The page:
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Indigenous Peoples Urge Action on Arctic Thaw

Indigenous Peoples Urge Action on Arctic Thaw
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NORWAY: September 30, 2005

OSLO - Indigenous peoples urged tougher action to slow global warming on Thursday after a US report showed the Arctic icecap had shrunk to its smallest in at least 100 years.

The UN Environment Programme also said the shrinking ice was yet more alarming evidence of an Arctic thaw that could portend worldwide disruptions including stronger hurricanes, desertification and rising sea levels.

"This is a another reminder" of the fast melt in the Arctic, said Alona Yefimenko, acting head of the Arctic Council Indigenous Peoples' Secretariat in Copenhagen.

"All the indigenous political leaders are trying to bring this message to reduce (greenhouse gas) emissions, not only in the United States but also in Europe," she said.

Scientists at NASA and the National Snow and Ice Data Center (NSIDC) said on Wednesday the Arctic ice shrank this year for the fourth year in a row to the smallest area since measurements started 100 years ago.

Yefimenko said shrinking ice was threatening traditional lifestyles. Hunters of polar bears or seals risk falling through thinning ice. Reindeer herders often find reindeer struggling in mud on what was once permafrost.

And Arctic leaders especially want the United States, the world's biggest polluter, to cap emissions of heat-trapping gases from power plants, factories and cars blamed by most scientists for global warming.

Almost all other rich nations have agreed to curbs under the United Nations's Kyoto protocol.

NASA and NSIDC said the rising temperatures seemed linked to a buildup of gases from human sources. President George W. Bush pulled out of Kyoto in 2001, saying it would be too costly and wrongly excluded developing nations.

Indigenous leaders dismiss Bush's view that more research is needed, saying climate change is already happening.

"In Alaska, for instance, you can't take snowmobiles across lakes and be sure of reaching the other side," said Yefimenko, who is from the Russian far east.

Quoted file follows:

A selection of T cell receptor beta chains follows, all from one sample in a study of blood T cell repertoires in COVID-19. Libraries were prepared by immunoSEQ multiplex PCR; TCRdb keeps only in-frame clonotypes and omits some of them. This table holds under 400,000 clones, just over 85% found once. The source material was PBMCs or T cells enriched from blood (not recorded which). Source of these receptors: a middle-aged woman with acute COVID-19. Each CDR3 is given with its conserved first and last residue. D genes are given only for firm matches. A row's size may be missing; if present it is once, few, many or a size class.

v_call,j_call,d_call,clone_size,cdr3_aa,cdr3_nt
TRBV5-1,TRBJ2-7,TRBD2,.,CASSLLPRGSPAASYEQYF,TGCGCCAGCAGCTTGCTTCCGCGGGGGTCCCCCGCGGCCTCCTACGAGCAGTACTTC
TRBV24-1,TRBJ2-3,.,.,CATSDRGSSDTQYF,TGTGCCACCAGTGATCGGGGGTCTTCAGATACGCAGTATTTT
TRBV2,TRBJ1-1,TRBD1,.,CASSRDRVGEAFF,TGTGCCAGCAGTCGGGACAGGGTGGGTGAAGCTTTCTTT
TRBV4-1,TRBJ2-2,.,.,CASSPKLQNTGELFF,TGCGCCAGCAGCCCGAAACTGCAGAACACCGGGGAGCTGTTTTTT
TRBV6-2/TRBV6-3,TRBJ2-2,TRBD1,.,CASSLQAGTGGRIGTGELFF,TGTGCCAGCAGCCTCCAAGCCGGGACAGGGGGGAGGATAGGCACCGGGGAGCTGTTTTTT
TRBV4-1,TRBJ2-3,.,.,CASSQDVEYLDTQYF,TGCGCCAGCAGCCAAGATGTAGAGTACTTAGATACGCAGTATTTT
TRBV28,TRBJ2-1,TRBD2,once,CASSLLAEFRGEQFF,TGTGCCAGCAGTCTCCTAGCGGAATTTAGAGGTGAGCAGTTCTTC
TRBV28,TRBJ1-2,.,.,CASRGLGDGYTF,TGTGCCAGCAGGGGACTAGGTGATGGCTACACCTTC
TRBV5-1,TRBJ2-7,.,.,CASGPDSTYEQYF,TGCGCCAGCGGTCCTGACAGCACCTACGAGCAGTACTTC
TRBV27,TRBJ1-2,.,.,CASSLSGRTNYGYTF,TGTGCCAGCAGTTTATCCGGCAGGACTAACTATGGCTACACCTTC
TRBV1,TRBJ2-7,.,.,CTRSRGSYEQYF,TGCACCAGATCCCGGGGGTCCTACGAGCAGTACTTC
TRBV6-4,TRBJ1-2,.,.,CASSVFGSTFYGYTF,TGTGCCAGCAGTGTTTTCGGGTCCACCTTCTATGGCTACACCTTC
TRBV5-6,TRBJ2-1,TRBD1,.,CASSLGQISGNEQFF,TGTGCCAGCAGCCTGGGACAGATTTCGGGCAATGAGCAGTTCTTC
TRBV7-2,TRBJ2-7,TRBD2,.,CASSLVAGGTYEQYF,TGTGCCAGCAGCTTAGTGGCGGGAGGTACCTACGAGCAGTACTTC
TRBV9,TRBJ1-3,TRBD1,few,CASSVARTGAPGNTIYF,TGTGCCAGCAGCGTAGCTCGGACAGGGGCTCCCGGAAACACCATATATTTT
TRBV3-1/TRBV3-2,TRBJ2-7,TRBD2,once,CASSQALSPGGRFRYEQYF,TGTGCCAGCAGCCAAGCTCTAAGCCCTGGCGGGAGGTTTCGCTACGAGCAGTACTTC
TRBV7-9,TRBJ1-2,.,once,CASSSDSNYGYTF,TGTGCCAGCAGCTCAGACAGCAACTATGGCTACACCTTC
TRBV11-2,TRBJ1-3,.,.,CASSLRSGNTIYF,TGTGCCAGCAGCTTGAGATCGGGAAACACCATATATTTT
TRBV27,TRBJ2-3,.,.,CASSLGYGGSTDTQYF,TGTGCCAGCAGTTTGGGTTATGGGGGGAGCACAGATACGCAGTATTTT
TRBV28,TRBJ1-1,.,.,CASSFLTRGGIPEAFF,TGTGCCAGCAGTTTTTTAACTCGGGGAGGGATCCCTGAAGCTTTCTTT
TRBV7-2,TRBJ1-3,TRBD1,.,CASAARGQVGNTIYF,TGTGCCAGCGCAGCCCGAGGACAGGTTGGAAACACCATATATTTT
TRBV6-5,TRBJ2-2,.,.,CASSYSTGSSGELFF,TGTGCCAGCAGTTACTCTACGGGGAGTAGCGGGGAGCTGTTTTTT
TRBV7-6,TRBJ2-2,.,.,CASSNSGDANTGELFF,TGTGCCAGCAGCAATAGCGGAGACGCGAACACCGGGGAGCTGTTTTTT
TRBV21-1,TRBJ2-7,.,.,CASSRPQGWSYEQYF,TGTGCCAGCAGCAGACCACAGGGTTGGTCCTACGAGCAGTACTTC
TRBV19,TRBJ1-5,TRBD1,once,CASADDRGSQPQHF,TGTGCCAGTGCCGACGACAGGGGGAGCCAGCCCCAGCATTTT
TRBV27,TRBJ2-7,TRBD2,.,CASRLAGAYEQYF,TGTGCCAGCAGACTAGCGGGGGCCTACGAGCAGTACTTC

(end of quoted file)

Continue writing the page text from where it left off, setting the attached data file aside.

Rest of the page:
"Around the Arctic, water flows in rivers are unpredictable. It's very difficult for reindeer herders to cross rivers."

The US findings backed a report by 250 experts last year that forecast that the Arctic ice could disappear in summers by 2100, driving polar bears towards extinction.

The impact would be largely negative but could open the Arctic to exploration for oil and gas, mining, logging or trans-polar shipping routes between the Atlantic and Pacific.

"The documentation is getting stronger," said Paal Prestrud, a vice-chair of last year's Arctic Climate Impact Assessment (ACIA) and head of the Center for International Climate and Environmental Research in Oslo.

According to the ACIA report, the Arctic melts faster than the rest of the globe because darker water and ground, once exposed, traps heat far more than ice and snow.

The US report "is yet further evidence that climate change is not a prediction for the future but a phenomenon that is happening now", said Nick Nuttall, spokesman of the UN Environment Programme.

And he said the world might risk catastrophic, abrupt changes unless it acted quickly.

"An already very bad trend seems to be getting worse," said Steve Sawyer, head of climate and energy policy at environmental group Greenpeace.

Apart from the Arctic sea ice, he said there were worrying signs of a melting of the Greenland icecap. If all the Greenland icecap melted, the world's oceans could rise by 7 metres.

Story by Alister Doyle